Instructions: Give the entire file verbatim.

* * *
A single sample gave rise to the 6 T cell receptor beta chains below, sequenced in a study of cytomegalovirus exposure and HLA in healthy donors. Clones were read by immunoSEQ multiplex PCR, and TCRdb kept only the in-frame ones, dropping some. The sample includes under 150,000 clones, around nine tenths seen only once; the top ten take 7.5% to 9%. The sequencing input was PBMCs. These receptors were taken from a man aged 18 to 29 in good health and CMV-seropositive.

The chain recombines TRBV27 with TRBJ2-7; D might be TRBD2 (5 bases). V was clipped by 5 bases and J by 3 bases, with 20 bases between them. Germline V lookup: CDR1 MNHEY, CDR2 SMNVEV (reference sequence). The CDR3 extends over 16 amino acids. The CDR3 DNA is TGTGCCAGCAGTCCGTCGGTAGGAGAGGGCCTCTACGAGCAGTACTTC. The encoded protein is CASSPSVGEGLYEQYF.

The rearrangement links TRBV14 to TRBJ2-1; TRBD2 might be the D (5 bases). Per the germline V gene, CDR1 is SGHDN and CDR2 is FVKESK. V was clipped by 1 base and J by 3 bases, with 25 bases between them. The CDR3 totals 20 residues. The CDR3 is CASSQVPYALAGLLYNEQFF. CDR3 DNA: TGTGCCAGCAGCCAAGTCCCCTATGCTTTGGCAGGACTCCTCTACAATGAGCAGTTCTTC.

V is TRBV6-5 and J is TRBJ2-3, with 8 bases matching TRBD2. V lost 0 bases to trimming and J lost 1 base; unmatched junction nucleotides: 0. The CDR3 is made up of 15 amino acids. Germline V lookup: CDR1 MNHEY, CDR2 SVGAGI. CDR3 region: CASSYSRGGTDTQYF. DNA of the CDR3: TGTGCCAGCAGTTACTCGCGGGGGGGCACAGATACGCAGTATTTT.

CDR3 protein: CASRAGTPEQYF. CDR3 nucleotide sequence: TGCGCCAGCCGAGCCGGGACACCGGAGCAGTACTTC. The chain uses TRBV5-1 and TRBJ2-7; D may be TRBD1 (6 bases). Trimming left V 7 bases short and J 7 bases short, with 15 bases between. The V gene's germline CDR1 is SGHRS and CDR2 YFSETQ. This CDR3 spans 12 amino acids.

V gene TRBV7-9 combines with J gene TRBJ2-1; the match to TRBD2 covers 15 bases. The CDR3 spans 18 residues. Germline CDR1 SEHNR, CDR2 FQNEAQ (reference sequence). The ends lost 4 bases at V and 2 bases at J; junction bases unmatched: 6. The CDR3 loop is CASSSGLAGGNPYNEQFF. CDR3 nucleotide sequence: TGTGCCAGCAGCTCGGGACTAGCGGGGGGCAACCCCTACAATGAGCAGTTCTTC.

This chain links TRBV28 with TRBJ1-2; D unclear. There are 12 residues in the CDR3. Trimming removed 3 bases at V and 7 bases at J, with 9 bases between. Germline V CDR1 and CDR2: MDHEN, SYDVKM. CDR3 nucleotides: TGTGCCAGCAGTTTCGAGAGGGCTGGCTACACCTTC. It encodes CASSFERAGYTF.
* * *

A single sample gave rise to the 6 T cell receptor beta chains below, sequenced in a study of cytomegalovirus exposure and HLA in healthy donors. Clones were read by immunoSEQ multiplex PCR, and TCRdb kept only the in-frame ones, dropping some. The sample includes under 150,000 clones, around nine tenths seen only once; the top ten take 7.5% to 9%. The sequencing input was PBMCs. These receptors were taken from a man aged 18 to 29 in good health and CMV-seropositive.

The chain recombines TRBV27 with TRBJ2-7; D might be TRBD2 (5 bases). V was clipped by 5 bases and J by 3 bases, with 20 bases between them. Germline V lookup: CDR1 MNHEY, CDR2 SMNVEV (reference sequence). The CDR3 extends over 16 amino acids. The CDR3 DNA is TGTGCCAGCAGTCCGTCGGTAGGAGAGGGCCTCTACGAGCAGTACTTC. The encoded protein is CASSPSVGEGLYEQYF.

The rearrangement links TRBV14 to TRBJ2-1; TRBD2 might be the D (5 bases). Per the germline V gene, CDR1 is SGHDN and CDR2 is FVKESK. V was clipped by 1 base and J by 3 bases, with 25 bases between them. The CDR3 totals 20 residues. The CDR3 is CASSQVPYALAGLLYNEQFF. CDR3 DNA: TGTGCCAGCAGCCAAGTCCCCTATGCTTTGGCAGGACTCCTCTACAATGAGCAGTTCTTC.

V is TRBV6-5 and J is TRBJ2-3, with 8 bases matching TRBD2. V lost 0 bases to trimming and J lost 1 base; unmatched junction nucleotides: 0. The CDR3 is made up of 15 amino acids. Germline V lookup: CDR1 MNHEY, CDR2 SVGAGI. CDR3 region: CASSYSRGGTDTQYF. DNA of the CDR3: TGTGCCAGCAGTTACTCGCGGGGGGGCACAGATACGCAGTATTTT.

CDR3 protein: CASRAGTPEQYF. CDR3 nucleotide sequence: TGCGCCAGCCGAGCCGGGACACCGGAGCAGTACTTC. The chain uses TRBV5-1 and TRBJ2-7; D may be TRBD1 (6 bases). Trimming left V 7 bases short and J 7 bases short, with 15 bases between. The V gene's germline CDR1 is SGHRS and CDR2 YFSETQ. This CDR3 spans 12 amino acids.

V gene TRBV7-9 combines with J gene TRBJ2-1; the match to TRBD2 covers 15 bases. The CDR3 spans 18 residues. Germline CDR1 SEHNR, CDR2 FQNEAQ (reference sequence). The ends lost 4 bases at V and 2 bases at J; junction bases unmatched: 6. The CDR3 loop is CASSSGLAGGNPYNEQFF. CDR3 nucleotide sequence: TGTGCCAGCAGCTCGGGACTAGCGGGGGGCAACCCCTACAATGAGCAGTTCTTC.

This chain links TRBV28 with TRBJ1-2; D unclear. There are 12 residues in the CDR3. Trimming removed 3 bases at V and 7 bases at J, with 9 bases between. Germline V CDR1 and CDR2: MDHEN, SYDVKM. CDR3 nucleotides: TGTGCCAGCAGTTTCGAGAGGGCTGGCTACACCTTC. It encodes CASSFERAGYTF.